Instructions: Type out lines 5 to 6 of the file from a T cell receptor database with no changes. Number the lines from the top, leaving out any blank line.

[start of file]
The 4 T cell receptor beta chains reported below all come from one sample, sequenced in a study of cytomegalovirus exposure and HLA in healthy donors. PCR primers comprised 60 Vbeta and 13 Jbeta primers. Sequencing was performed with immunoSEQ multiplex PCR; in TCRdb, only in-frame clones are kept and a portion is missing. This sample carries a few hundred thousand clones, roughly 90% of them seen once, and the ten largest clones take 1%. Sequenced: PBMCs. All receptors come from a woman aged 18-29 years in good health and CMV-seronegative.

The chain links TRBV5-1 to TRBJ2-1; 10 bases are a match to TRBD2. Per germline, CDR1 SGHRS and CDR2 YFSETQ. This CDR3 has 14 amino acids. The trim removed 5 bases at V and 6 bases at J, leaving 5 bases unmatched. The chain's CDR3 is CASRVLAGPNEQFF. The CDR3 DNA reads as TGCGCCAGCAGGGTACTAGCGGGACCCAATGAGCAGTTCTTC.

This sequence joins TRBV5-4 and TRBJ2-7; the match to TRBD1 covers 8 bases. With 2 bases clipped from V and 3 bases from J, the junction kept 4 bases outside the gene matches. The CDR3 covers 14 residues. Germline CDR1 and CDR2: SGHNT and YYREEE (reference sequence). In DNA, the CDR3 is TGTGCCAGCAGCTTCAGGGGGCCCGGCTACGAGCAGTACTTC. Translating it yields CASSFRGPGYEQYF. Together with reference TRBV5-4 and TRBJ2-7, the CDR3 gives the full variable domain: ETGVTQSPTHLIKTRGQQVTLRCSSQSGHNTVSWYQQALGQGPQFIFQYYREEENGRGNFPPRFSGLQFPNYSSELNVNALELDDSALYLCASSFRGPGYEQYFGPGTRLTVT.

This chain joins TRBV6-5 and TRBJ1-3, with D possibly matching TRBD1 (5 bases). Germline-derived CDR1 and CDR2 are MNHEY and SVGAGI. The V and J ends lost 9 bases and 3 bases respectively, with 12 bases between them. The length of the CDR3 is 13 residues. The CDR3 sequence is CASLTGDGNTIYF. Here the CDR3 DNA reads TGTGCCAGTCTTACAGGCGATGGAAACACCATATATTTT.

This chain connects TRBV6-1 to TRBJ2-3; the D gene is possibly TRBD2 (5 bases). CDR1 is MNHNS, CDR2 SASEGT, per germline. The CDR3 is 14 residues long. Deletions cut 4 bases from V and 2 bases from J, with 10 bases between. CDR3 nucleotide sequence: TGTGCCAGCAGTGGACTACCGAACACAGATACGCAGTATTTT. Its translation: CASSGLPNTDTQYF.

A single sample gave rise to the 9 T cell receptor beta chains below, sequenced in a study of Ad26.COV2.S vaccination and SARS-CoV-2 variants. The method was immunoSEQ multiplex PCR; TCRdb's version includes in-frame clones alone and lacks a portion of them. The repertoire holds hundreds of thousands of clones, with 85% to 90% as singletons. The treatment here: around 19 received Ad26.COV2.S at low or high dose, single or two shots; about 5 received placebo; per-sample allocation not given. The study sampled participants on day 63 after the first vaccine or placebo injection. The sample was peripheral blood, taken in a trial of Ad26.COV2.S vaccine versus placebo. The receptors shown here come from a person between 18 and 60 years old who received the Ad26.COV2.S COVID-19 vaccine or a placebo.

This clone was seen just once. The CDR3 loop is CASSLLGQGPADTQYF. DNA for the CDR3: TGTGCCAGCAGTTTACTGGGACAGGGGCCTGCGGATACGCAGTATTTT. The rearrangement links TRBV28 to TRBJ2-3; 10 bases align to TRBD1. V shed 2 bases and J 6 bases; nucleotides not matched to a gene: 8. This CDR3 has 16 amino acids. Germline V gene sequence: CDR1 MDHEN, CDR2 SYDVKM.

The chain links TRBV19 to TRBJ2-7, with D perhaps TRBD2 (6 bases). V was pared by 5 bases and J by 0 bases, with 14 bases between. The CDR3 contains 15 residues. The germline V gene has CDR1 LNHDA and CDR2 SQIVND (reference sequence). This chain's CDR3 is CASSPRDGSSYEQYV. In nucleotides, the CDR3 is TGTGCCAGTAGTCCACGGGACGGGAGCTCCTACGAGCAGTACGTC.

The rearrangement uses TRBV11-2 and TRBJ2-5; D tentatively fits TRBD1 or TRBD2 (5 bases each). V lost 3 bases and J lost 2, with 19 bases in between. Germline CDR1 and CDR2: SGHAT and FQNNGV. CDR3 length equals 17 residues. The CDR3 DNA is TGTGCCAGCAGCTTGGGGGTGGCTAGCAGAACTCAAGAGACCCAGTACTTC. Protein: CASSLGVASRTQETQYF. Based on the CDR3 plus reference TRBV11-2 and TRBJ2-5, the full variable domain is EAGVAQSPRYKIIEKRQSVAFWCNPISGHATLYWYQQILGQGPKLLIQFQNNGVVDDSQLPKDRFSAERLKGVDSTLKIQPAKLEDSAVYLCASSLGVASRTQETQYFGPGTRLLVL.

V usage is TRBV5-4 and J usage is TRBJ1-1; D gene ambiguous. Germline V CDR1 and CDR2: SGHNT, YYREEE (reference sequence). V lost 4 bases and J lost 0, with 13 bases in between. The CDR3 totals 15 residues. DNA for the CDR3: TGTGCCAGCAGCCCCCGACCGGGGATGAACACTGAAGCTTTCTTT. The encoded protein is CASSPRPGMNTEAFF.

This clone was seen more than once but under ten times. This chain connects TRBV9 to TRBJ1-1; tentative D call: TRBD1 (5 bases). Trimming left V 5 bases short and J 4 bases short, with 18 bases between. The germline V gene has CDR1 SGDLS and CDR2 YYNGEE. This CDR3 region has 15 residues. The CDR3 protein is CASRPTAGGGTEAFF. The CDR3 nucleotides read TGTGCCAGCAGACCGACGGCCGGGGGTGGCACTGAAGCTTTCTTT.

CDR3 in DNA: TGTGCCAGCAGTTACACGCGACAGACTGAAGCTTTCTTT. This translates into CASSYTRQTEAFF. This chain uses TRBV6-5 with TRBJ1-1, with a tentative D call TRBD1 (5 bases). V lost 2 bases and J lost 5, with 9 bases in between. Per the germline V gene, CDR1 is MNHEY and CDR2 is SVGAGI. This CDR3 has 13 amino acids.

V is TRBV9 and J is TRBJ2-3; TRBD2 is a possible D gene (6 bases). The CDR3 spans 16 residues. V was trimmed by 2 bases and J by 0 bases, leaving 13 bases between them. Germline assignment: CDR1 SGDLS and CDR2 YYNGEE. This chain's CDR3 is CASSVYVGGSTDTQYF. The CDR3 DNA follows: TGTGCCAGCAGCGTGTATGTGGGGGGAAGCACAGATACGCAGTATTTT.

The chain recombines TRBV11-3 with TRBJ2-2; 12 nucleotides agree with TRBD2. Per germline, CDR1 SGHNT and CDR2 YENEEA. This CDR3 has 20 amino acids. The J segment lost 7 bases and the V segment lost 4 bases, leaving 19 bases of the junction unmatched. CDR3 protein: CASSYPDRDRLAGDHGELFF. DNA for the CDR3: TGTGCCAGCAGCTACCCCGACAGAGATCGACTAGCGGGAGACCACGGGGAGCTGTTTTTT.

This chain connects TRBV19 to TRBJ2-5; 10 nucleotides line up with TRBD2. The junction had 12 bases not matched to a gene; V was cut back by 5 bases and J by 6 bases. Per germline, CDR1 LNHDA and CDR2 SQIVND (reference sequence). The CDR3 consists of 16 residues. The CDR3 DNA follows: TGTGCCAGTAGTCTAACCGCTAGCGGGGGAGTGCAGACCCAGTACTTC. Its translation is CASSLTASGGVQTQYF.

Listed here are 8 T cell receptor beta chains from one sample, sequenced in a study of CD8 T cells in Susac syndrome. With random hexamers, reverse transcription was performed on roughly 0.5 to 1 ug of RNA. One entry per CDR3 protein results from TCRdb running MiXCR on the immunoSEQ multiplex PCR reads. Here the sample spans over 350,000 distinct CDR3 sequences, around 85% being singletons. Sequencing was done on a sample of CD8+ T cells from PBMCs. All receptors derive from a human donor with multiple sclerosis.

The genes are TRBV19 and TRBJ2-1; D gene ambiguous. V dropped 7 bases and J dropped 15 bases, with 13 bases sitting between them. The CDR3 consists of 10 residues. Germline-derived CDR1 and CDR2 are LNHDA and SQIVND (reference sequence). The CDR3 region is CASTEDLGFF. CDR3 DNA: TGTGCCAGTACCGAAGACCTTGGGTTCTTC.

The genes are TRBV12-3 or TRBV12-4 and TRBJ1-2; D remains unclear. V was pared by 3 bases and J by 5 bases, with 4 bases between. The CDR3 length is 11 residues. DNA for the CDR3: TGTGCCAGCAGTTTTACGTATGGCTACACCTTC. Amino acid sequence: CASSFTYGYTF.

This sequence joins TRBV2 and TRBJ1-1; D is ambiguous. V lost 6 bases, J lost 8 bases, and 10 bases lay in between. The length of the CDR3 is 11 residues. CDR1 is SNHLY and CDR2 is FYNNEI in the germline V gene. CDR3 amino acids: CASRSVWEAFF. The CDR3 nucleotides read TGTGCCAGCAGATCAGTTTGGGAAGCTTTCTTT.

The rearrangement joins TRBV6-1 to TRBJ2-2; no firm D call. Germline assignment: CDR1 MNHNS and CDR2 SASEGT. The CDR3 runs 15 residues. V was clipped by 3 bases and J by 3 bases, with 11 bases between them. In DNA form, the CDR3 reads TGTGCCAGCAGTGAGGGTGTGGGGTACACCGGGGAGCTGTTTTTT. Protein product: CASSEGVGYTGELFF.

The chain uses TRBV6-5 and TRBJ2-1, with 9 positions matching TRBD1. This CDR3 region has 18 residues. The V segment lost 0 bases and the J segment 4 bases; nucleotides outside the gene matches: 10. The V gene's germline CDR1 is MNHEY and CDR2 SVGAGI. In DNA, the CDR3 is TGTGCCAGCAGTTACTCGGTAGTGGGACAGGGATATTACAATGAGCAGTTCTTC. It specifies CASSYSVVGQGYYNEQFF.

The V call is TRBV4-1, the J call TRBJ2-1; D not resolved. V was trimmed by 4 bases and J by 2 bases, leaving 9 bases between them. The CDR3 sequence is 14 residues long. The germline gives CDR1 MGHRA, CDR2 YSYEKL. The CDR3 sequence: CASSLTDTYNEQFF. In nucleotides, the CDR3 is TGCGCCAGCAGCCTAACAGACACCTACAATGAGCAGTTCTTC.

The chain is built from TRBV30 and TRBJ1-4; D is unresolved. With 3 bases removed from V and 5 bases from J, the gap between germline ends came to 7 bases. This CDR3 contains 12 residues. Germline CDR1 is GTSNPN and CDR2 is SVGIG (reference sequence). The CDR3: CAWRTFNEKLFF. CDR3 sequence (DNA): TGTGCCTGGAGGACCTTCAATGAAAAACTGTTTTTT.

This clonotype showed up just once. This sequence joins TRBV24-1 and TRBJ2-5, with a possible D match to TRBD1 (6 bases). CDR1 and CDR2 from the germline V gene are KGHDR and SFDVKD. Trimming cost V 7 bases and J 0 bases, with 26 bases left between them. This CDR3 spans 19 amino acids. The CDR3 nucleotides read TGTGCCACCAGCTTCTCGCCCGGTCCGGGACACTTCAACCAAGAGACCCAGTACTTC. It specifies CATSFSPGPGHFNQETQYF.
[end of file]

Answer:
This chain connects TRBV6-1 to TRBJ2-3; the D gene is possibly TRBD2 (5 bases). CDR1 is MNHNS, CDR2 SASEGT, per germline. The CDR3 is 14 residues long. Deletions cut 4 bases from V and 2 bases from J, with 10 bases between. CDR3 nucleotide sequence: TGTGCCAGCAGTGGACTACCGAACACAGATACGCAGTATTTT. Its translation: CASSGLPNTDTQYF.

A single sample gave rise to the 9 T cell receptor beta chains below, sequenced in a study of Ad26.COV2.S vaccination and SARS-CoV-2 variants. The method was immunoSEQ multiplex PCR; TCRdb's version includes in-frame clones alone and lacks a portion of them. The repertoire holds hundreds of thousands of clones, with 85% to 90% as singletons. The treatment here: around 19 received Ad26.COV2.S at low or high dose, single or two shots; about 5 received placebo; per-sample allocation not given. The study sampled participants on day 63 after the first vaccine or placebo injection. The sample was peripheral blood, taken in a trial of Ad26.COV2.S vaccine versus placebo. The receptors shown here come from a person between 18 and 60 years old who received the Ad26.COV2.S COVID-19 vaccine or a placebo.